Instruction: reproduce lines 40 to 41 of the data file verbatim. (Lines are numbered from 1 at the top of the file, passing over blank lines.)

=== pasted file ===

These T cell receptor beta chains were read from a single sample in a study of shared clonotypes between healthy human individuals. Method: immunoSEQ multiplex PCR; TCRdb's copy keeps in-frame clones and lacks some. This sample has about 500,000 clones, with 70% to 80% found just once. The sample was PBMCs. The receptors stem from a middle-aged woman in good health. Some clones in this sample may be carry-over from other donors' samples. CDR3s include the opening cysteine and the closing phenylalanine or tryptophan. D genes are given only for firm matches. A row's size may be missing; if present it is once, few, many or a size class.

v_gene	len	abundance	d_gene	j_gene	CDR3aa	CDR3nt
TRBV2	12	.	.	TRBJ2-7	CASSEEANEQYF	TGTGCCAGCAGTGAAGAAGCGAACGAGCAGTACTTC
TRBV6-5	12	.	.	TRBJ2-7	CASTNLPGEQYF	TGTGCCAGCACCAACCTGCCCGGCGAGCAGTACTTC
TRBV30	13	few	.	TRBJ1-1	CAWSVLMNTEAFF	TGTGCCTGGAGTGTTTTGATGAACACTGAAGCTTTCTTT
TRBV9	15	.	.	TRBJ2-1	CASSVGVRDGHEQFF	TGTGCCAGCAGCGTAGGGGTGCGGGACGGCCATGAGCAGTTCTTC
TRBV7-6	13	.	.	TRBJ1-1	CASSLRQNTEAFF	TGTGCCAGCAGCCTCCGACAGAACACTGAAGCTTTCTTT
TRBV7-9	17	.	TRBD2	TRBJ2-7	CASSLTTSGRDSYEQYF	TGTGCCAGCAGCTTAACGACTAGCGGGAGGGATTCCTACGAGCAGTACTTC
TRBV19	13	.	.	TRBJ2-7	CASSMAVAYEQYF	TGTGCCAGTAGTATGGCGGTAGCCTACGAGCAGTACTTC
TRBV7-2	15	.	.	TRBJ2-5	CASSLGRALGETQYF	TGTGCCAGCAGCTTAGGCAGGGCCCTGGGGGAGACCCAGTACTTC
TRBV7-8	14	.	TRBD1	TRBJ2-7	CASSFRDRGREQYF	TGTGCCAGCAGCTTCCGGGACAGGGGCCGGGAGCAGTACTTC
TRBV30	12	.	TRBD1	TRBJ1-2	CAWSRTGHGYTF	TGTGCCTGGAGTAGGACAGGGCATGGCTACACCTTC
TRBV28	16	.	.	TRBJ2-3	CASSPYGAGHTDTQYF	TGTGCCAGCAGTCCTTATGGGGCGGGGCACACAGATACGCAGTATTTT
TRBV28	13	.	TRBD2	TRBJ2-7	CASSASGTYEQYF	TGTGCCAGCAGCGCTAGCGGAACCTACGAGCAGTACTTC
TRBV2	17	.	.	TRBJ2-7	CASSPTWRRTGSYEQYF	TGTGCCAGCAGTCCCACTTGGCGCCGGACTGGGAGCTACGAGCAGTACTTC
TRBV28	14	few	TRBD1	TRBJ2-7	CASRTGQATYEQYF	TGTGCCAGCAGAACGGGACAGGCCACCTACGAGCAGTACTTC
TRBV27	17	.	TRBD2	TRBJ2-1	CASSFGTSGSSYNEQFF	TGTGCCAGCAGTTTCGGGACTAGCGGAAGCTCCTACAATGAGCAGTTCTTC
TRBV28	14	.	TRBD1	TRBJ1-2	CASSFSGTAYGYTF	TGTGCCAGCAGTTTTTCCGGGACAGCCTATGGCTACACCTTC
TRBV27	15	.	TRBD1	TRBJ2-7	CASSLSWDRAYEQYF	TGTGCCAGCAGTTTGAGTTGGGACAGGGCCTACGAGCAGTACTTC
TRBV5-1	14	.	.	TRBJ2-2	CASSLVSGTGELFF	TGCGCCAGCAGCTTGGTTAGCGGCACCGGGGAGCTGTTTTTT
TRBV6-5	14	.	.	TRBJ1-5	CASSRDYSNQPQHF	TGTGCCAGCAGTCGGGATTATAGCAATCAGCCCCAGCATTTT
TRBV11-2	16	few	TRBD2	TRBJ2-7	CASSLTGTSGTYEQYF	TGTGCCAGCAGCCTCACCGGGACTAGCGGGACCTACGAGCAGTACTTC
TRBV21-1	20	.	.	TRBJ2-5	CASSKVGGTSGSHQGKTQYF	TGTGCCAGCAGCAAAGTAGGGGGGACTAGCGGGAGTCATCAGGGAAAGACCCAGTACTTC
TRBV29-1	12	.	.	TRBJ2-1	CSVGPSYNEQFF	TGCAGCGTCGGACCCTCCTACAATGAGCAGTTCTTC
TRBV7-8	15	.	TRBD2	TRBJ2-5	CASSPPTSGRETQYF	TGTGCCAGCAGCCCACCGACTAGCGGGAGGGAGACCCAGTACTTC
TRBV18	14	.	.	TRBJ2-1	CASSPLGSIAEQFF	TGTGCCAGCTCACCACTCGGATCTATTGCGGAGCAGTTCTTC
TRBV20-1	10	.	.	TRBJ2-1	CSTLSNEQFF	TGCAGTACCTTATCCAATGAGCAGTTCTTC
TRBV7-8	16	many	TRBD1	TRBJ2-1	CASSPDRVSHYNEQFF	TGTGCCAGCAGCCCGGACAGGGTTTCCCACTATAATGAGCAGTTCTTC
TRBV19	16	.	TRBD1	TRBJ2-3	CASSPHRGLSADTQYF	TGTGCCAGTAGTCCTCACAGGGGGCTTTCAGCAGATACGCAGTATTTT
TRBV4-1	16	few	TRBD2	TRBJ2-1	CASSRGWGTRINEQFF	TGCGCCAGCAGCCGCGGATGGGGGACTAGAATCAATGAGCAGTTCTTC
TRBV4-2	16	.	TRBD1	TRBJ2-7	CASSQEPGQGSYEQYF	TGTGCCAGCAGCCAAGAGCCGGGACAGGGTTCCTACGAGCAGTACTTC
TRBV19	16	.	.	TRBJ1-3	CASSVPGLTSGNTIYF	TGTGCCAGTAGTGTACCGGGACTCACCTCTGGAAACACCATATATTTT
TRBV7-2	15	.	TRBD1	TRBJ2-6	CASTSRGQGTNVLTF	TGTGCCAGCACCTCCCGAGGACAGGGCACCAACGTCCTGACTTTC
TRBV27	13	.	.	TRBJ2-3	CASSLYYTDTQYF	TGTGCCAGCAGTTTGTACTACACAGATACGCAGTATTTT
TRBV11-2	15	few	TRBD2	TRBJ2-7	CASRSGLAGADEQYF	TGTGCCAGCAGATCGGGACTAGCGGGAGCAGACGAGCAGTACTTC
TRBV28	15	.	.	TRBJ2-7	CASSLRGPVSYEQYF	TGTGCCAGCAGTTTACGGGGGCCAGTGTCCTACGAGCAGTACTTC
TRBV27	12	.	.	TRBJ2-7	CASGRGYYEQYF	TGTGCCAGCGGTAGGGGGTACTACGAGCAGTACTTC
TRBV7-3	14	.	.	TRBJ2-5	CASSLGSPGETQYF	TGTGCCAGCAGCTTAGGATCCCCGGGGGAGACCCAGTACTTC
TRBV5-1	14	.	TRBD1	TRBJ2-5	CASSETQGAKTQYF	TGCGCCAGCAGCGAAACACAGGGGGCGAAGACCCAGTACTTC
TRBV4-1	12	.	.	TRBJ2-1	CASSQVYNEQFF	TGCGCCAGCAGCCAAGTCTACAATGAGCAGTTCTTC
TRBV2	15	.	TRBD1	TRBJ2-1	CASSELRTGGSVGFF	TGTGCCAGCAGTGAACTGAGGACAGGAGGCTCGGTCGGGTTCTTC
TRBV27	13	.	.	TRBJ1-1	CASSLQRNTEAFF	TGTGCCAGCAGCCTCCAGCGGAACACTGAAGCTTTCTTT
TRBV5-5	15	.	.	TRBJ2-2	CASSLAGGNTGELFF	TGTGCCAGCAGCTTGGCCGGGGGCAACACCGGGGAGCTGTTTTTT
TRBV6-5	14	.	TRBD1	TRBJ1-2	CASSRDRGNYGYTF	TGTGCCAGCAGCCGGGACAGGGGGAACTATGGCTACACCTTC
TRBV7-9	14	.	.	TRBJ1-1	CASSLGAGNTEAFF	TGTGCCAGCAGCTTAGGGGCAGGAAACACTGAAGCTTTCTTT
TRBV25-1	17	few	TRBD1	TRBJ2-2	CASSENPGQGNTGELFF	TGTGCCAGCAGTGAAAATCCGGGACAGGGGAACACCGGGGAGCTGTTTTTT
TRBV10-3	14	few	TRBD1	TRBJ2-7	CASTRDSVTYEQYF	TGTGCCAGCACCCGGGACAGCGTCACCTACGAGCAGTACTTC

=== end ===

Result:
TRBV4-1	12	.	.	TRBJ2-1	CASSQVYNEQFF	TGCGCCAGCAGCCAAGTCTACAATGAGCAGTTCTTC
TRBV2	15	.	TRBD1	TRBJ2-1	CASSELRTGGSVGFF	TGTGCCAGCAGTGAACTGAGGACAGGAGGCTCGGTCGGGTTCTTC